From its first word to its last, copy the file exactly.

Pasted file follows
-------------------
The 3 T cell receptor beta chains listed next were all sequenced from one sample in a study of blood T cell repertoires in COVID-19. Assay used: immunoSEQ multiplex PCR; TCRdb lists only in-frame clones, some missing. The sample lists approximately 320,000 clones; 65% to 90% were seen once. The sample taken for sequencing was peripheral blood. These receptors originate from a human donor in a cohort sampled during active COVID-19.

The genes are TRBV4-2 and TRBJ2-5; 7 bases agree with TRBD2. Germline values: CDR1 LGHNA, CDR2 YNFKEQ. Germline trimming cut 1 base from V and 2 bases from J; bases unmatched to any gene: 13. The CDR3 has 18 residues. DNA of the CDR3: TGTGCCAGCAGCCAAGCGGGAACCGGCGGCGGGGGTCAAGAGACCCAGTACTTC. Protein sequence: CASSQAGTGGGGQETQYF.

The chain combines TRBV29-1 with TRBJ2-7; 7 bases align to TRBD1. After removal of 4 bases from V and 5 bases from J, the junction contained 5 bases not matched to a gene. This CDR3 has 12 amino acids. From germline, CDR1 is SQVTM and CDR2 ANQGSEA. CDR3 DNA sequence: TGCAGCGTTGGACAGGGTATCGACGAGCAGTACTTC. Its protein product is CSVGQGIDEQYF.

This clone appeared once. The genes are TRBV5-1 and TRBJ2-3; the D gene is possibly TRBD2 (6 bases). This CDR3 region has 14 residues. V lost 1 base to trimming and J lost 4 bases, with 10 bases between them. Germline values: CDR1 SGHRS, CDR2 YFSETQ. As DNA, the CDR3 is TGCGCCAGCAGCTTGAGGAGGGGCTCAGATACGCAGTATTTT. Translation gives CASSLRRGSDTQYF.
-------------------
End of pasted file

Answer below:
The 3 T cell receptor beta chains listed next were all sequenced from one sample in a study of blood T cell repertoires in COVID-19. Assay used: immunoSEQ multiplex PCR; TCRdb lists only in-frame clones, some missing. The sample lists approximately 320,000 clones; 65% to 90% were seen once. The sample taken for sequencing was peripheral blood. These receptors originate from a human donor in a cohort sampled during active COVID-19.

The genes are TRBV4-2 and TRBJ2-5; 7 bases agree with TRBD2. Germline values: CDR1 LGHNA, CDR2 YNFKEQ. Germline trimming cut 1 base from V and 2 bases from J; bases unmatched to any gene: 13. The CDR3 has 18 residues. DNA of the CDR3: TGTGCCAGCAGCCAAGCGGGAACCGGCGGCGGGGGTCAAGAGACCCAGTACTTC. Protein sequence: CASSQAGTGGGGQETQYF.

The chain combines TRBV29-1 with TRBJ2-7; 7 bases align to TRBD1. After removal of 4 bases from V and 5 bases from J, the junction contained 5 bases not matched to a gene. This CDR3 has 12 amino acids. From germline, CDR1 is SQVTM and CDR2 ANQGSEA. CDR3 DNA sequence: TGCAGCGTTGGACAGGGTATCGACGAGCAGTACTTC. Its protein product is CSVGQGIDEQYF.

This clone appeared once. The genes are TRBV5-1 and TRBJ2-3; the D gene is possibly TRBD2 (6 bases). This CDR3 region has 14 residues. V lost 1 base to trimming and J lost 4 bases, with 10 bases between them. Germline values: CDR1 SGHRS, CDR2 YFSETQ. As DNA, the CDR3 is TGCGCCAGCAGCTTGAGGAGGGGCTCAGATACGCAGTATTTT. Translation gives CASSLRRGSDTQYF.